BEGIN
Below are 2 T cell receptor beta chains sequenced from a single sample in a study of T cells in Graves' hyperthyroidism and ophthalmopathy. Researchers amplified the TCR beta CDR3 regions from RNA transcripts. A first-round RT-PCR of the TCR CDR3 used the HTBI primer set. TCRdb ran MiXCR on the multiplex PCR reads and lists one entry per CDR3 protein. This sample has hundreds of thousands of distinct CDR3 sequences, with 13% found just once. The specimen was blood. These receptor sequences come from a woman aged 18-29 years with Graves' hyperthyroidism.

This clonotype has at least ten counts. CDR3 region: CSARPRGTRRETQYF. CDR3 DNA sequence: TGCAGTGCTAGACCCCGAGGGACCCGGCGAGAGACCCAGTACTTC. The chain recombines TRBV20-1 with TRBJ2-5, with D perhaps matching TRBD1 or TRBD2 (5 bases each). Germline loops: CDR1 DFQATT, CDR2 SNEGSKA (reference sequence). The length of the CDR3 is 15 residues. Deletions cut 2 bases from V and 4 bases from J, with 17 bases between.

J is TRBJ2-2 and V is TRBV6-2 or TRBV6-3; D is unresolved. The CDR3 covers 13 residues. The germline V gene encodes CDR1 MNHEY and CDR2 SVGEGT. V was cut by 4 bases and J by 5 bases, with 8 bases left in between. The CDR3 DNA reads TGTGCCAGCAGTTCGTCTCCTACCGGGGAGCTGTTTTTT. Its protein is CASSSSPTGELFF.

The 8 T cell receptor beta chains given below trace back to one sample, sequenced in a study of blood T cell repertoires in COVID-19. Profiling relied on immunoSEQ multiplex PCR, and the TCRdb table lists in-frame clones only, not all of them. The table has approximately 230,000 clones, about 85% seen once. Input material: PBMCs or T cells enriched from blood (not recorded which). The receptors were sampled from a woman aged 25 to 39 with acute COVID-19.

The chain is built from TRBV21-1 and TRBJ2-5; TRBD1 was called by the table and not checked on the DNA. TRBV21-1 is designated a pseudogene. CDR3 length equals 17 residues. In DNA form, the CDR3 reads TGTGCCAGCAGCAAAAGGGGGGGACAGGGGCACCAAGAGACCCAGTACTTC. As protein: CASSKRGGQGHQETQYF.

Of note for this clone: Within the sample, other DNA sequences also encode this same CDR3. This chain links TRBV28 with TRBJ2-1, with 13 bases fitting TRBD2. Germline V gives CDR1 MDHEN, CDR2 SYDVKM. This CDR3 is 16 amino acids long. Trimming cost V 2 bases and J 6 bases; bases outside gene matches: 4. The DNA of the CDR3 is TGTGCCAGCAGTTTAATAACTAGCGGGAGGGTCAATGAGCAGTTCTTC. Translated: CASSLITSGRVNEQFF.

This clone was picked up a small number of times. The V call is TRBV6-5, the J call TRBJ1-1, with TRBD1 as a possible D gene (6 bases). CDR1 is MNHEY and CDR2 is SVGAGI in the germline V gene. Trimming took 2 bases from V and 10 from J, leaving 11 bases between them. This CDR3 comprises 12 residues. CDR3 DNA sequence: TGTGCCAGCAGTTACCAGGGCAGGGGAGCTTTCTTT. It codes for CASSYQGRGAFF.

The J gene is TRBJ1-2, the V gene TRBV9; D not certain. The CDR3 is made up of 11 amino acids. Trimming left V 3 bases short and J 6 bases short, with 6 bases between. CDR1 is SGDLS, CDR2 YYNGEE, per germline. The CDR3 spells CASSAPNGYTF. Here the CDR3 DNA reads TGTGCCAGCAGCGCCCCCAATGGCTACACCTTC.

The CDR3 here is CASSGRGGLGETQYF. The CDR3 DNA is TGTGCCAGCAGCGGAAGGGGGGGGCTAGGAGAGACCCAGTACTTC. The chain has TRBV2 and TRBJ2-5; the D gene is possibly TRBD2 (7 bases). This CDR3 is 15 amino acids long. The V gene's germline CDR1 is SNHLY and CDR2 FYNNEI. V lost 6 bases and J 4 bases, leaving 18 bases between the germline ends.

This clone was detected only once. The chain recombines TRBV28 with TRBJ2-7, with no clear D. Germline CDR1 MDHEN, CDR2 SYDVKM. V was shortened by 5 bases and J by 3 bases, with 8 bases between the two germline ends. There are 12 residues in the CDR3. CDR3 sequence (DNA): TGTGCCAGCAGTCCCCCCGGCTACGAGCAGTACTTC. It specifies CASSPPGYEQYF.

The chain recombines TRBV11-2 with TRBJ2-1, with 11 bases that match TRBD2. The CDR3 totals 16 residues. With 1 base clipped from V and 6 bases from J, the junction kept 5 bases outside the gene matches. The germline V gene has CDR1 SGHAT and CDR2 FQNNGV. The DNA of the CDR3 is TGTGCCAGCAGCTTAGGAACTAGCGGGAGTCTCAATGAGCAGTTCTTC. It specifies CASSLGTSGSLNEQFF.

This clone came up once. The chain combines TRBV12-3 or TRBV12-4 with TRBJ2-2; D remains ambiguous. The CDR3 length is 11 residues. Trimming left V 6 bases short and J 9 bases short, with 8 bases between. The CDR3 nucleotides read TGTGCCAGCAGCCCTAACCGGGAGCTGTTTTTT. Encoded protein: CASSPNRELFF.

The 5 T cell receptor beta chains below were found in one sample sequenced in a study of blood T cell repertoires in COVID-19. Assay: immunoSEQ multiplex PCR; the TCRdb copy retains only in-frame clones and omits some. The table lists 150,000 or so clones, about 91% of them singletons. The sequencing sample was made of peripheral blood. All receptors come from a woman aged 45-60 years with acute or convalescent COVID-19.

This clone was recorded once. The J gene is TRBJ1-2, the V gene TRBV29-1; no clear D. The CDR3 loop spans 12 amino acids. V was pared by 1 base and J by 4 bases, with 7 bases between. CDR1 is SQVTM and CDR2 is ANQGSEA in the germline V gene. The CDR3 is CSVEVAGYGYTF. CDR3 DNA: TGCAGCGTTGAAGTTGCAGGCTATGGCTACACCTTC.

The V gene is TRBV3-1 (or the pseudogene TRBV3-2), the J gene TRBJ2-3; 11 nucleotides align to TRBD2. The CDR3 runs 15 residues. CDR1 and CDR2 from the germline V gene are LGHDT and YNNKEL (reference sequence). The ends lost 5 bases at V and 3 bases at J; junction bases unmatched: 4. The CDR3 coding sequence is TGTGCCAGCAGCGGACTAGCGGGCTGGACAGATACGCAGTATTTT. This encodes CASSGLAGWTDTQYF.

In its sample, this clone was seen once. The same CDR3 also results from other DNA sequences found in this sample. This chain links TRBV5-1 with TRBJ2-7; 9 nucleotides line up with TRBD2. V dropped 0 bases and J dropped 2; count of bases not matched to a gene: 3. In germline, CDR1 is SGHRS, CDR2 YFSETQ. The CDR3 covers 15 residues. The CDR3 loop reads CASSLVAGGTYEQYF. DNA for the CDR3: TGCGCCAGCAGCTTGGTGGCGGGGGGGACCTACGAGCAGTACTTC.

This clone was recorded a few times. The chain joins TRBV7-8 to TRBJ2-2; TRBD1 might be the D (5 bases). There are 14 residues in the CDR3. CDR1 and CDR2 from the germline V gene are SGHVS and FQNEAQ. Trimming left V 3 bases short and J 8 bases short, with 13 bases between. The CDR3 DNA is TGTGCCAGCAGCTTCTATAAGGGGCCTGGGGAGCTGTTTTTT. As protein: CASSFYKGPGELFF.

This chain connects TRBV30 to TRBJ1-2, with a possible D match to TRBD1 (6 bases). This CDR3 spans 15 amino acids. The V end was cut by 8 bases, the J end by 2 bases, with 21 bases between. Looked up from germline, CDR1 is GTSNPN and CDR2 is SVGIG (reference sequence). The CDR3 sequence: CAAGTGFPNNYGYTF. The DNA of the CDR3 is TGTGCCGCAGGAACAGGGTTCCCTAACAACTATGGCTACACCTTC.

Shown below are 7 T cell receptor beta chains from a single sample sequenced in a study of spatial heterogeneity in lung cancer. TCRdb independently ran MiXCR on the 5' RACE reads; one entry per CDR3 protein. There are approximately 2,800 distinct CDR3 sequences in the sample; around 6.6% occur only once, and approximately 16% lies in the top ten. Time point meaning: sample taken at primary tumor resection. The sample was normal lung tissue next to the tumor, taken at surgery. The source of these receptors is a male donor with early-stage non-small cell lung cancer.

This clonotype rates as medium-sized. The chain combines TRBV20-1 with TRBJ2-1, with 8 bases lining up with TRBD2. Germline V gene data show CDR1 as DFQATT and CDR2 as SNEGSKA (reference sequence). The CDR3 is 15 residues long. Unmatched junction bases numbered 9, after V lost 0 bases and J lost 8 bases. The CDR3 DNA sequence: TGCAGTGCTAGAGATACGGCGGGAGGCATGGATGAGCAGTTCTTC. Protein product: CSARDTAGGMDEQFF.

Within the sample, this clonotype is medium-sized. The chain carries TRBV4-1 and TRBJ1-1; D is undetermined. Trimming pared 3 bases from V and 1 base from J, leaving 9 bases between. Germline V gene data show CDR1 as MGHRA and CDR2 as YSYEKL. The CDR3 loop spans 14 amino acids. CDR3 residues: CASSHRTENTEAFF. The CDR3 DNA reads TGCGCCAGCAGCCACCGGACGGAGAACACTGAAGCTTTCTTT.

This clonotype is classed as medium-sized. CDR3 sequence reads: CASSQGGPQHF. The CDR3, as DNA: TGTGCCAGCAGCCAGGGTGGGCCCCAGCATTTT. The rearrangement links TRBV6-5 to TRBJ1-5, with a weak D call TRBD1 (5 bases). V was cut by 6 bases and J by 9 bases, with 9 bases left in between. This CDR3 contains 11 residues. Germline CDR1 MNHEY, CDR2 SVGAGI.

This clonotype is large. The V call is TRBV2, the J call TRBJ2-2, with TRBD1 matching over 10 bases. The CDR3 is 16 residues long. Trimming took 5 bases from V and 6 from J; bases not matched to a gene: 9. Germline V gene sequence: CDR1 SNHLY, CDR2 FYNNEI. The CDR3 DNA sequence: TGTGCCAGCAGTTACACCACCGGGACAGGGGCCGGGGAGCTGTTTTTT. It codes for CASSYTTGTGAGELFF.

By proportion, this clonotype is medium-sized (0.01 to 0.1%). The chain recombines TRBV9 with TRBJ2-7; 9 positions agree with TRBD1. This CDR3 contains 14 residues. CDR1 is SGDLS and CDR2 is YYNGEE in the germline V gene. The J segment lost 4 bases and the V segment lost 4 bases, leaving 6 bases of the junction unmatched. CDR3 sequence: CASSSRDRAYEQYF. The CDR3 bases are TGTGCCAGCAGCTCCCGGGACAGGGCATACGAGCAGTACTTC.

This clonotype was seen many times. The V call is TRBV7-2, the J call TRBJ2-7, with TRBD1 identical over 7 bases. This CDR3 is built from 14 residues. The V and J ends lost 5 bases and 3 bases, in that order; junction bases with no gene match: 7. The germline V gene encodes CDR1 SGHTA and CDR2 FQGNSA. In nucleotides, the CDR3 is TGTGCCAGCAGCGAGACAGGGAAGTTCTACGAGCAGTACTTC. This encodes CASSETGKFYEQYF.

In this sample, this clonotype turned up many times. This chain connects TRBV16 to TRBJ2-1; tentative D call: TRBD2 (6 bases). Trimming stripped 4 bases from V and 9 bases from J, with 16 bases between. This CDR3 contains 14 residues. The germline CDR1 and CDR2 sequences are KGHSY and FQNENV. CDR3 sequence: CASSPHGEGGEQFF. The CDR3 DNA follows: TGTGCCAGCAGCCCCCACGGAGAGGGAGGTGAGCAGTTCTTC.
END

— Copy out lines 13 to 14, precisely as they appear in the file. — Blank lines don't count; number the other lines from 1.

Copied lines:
The 5 T cell receptor beta chains below were found in one sample sequenced in a study of blood T cell repertoires in COVID-19. Assay: immunoSEQ multiplex PCR; the TCRdb copy retains only in-frame clones and omits some. The table lists 150,000 or so clones, about 91% of them singletons. The sequencing sample was made of peripheral blood. All receptors come from a woman aged 45-60 years with acute or convalescent COVID-19.

This clone was recorded once. The J gene is TRBJ1-2, the V gene TRBV29-1; no clear D. The CDR3 loop spans 12 amino acids. V was pared by 1 base and J by 4 bases, with 7 bases between. CDR1 is SQVTM and CDR2 is ANQGSEA in the germline V gene. The CDR3 is CSVEVAGYGYTF. CDR3 DNA: TGCAGCGTTGAAGTTGCAGGCTATGGCTACACCTTC.